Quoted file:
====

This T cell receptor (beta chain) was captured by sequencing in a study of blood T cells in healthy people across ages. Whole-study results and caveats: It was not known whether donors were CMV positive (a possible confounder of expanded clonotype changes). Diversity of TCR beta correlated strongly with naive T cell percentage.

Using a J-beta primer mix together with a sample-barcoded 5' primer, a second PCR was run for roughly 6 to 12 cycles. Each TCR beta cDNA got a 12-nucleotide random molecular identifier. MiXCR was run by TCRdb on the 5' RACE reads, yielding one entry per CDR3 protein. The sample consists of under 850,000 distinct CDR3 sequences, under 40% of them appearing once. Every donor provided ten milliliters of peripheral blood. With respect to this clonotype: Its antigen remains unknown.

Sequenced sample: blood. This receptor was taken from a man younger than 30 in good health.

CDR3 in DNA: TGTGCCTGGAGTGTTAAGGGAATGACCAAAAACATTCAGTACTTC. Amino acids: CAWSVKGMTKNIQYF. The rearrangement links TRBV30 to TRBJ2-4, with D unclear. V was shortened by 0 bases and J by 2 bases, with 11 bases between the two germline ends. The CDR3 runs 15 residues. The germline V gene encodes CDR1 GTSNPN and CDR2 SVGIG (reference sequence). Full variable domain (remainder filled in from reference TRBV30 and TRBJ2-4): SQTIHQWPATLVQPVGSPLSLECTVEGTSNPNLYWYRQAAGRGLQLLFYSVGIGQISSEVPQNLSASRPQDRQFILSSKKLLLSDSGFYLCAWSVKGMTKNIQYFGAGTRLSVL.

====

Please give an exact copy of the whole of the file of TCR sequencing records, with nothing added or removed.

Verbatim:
This T cell receptor (beta chain) was captured by sequencing in a study of blood T cells in healthy people across ages. Whole-study results and caveats: It was not known whether donors were CMV positive (a possible confounder of expanded clonotype changes). Diversity of TCR beta correlated strongly with naive T cell percentage.

Using a J-beta primer mix together with a sample-barcoded 5' primer, a second PCR was run for roughly 6 to 12 cycles. Each TCR beta cDNA got a 12-nucleotide random molecular identifier. MiXCR was run by TCRdb on the 5' RACE reads, yielding one entry per CDR3 protein. The sample consists of under 850,000 distinct CDR3 sequences, under 40% of them appearing once. Every donor provided ten milliliters of peripheral blood. With respect to this clonotype: Its antigen remains unknown.

Sequenced sample: blood. This receptor was taken from a man younger than 30 in good health.

CDR3 in DNA: TGTGCCTGGAGTGTTAAGGGAATGACCAAAAACATTCAGTACTTC. Amino acids: CAWSVKGMTKNIQYF. The rearrangement links TRBV30 to TRBJ2-4, with D unclear. V was shortened by 0 bases and J by 2 bases, with 11 bases between the two germline ends. The CDR3 runs 15 residues. The germline V gene encodes CDR1 GTSNPN and CDR2 SVGIG (reference sequence). Full variable domain (remainder filled in from reference TRBV30 and TRBJ2-4): SQTIHQWPATLVQPVGSPLSLECTVEGTSNPNLYWYRQAAGRGLQLLFYSVGIGQISSEVPQNLSASRPQDRQFILSSKKLLLSDSGFYLCAWSVKGMTKNIQYFGAGTRLSVL.